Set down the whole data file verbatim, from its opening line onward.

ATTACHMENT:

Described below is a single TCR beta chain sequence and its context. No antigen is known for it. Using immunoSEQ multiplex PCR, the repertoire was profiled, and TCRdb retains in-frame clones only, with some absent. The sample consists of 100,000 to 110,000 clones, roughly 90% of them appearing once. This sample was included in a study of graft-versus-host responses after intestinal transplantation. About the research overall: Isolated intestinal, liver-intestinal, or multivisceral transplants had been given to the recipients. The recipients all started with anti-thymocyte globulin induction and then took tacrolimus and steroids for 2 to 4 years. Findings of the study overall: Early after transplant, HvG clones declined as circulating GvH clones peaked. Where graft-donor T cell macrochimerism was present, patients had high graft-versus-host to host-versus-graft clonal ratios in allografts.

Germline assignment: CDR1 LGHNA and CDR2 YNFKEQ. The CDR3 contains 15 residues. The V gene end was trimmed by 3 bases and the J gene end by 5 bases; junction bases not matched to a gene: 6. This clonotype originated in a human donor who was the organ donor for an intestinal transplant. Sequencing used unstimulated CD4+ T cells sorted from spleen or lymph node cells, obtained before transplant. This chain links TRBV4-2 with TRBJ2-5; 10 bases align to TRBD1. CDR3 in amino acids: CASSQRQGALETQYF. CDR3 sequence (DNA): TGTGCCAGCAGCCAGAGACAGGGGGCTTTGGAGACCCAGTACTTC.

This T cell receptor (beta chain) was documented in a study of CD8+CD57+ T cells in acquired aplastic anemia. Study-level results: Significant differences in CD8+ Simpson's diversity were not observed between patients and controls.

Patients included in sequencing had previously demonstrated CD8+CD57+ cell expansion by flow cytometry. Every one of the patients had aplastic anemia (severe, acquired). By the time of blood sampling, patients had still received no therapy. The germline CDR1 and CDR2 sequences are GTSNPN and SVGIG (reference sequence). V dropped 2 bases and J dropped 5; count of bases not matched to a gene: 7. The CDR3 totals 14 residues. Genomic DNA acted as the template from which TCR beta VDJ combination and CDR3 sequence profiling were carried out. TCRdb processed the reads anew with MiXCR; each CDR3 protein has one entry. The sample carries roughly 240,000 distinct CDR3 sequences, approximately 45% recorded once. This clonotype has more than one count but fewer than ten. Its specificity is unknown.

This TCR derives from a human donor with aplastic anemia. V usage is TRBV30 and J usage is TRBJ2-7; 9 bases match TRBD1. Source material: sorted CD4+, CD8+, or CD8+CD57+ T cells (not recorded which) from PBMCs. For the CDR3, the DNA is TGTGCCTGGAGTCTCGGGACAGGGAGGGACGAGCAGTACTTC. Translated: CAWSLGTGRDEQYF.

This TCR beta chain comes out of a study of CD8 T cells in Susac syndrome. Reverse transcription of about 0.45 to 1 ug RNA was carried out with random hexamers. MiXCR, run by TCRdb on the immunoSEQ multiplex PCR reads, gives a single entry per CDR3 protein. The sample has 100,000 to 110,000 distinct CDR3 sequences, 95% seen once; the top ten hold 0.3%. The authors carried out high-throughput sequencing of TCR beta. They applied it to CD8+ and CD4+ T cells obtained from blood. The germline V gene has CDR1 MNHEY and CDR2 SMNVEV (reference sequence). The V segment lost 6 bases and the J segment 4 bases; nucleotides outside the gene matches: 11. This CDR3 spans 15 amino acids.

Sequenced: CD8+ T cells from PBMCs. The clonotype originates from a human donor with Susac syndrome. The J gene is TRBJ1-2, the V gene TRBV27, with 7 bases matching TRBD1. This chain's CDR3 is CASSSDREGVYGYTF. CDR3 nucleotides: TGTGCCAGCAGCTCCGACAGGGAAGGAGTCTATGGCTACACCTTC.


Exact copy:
Described below is a single TCR beta chain sequence and its context. No antigen is known for it. Using immunoSEQ multiplex PCR, the repertoire was profiled, and TCRdb retains in-frame clones only, with some absent. The sample consists of 100,000 to 110,000 clones, roughly 90% of them appearing once. This sample was included in a study of graft-versus-host responses after intestinal transplantation. About the research overall: Isolated intestinal, liver-intestinal, or multivisceral transplants had been given to the recipients. The recipients all started with anti-thymocyte globulin induction and then took tacrolimus and steroids for 2 to 4 years. Findings of the study overall: Early after transplant, HvG clones declined as circulating GvH clones peaked. Where graft-donor T cell macrochimerism was present, patients had high graft-versus-host to host-versus-graft clonal ratios in allografts.

Germline assignment: CDR1 LGHNA and CDR2 YNFKEQ. The CDR3 contains 15 residues. The V gene end was trimmed by 3 bases and the J gene end by 5 bases; junction bases not matched to a gene: 6. This clonotype originated in a human donor who was the organ donor for an intestinal transplant. Sequencing used unstimulated CD4+ T cells sorted from spleen or lymph node cells, obtained before transplant. This chain links TRBV4-2 with TRBJ2-5; 10 bases align to TRBD1. CDR3 in amino acids: CASSQRQGALETQYF. CDR3 sequence (DNA): TGTGCCAGCAGCCAGAGACAGGGGGCTTTGGAGACCCAGTACTTC.

This T cell receptor (beta chain) was documented in a study of CD8+CD57+ T cells in acquired aplastic anemia. Study-level results: Significant differences in CD8+ Simpson's diversity were not observed between patients and controls.

Patients included in sequencing had previously demonstrated CD8+CD57+ cell expansion by flow cytometry. Every one of the patients had aplastic anemia (severe, acquired). By the time of blood sampling, patients had still received no therapy. The germline CDR1 and CDR2 sequences are GTSNPN and SVGIG (reference sequence). V dropped 2 bases and J dropped 5; count of bases not matched to a gene: 7. The CDR3 totals 14 residues. Genomic DNA acted as the template from which TCR beta VDJ combination and CDR3 sequence profiling were carried out. TCRdb processed the reads anew with MiXCR; each CDR3 protein has one entry. The sample carries roughly 240,000 distinct CDR3 sequences, approximately 45% recorded once. This clonotype has more than one count but fewer than ten. Its specificity is unknown.

This TCR derives from a human donor with aplastic anemia. V usage is TRBV30 and J usage is TRBJ2-7; 9 bases match TRBD1. Source material: sorted CD4+, CD8+, or CD8+CD57+ T cells (not recorded which) from PBMCs. For the CDR3, the DNA is TGTGCCTGGAGTCTCGGGACAGGGAGGGACGAGCAGTACTTC. Translated: CAWSLGTGRDEQYF.

This TCR beta chain comes out of a study of CD8 T cells in Susac syndrome. Reverse transcription of about 0.45 to 1 ug RNA was carried out with random hexamers. MiXCR, run by TCRdb on the immunoSEQ multiplex PCR reads, gives a single entry per CDR3 protein. The sample has 100,000 to 110,000 distinct CDR3 sequences, 95% seen once; the top ten hold 0.3%. The authors carried out high-throughput sequencing of TCR beta. They applied it to CD8+ and CD4+ T cells obtained from blood. The germline V gene has CDR1 MNHEY and CDR2 SMNVEV (reference sequence). The V segment lost 6 bases and the J segment 4 bases; nucleotides outside the gene matches: 11. This CDR3 spans 15 amino acids.

Sequenced: CD8+ T cells from PBMCs. The clonotype originates from a human donor with Susac syndrome. The J gene is TRBJ1-2, the V gene TRBV27, with 7 bases matching TRBD1. This chain's CDR3 is CASSSDREGVYGYTF. CDR3 nucleotides: TGTGCCAGCAGCTCCGACAGGGAAGGAGTCTATGGCTACACCTTC.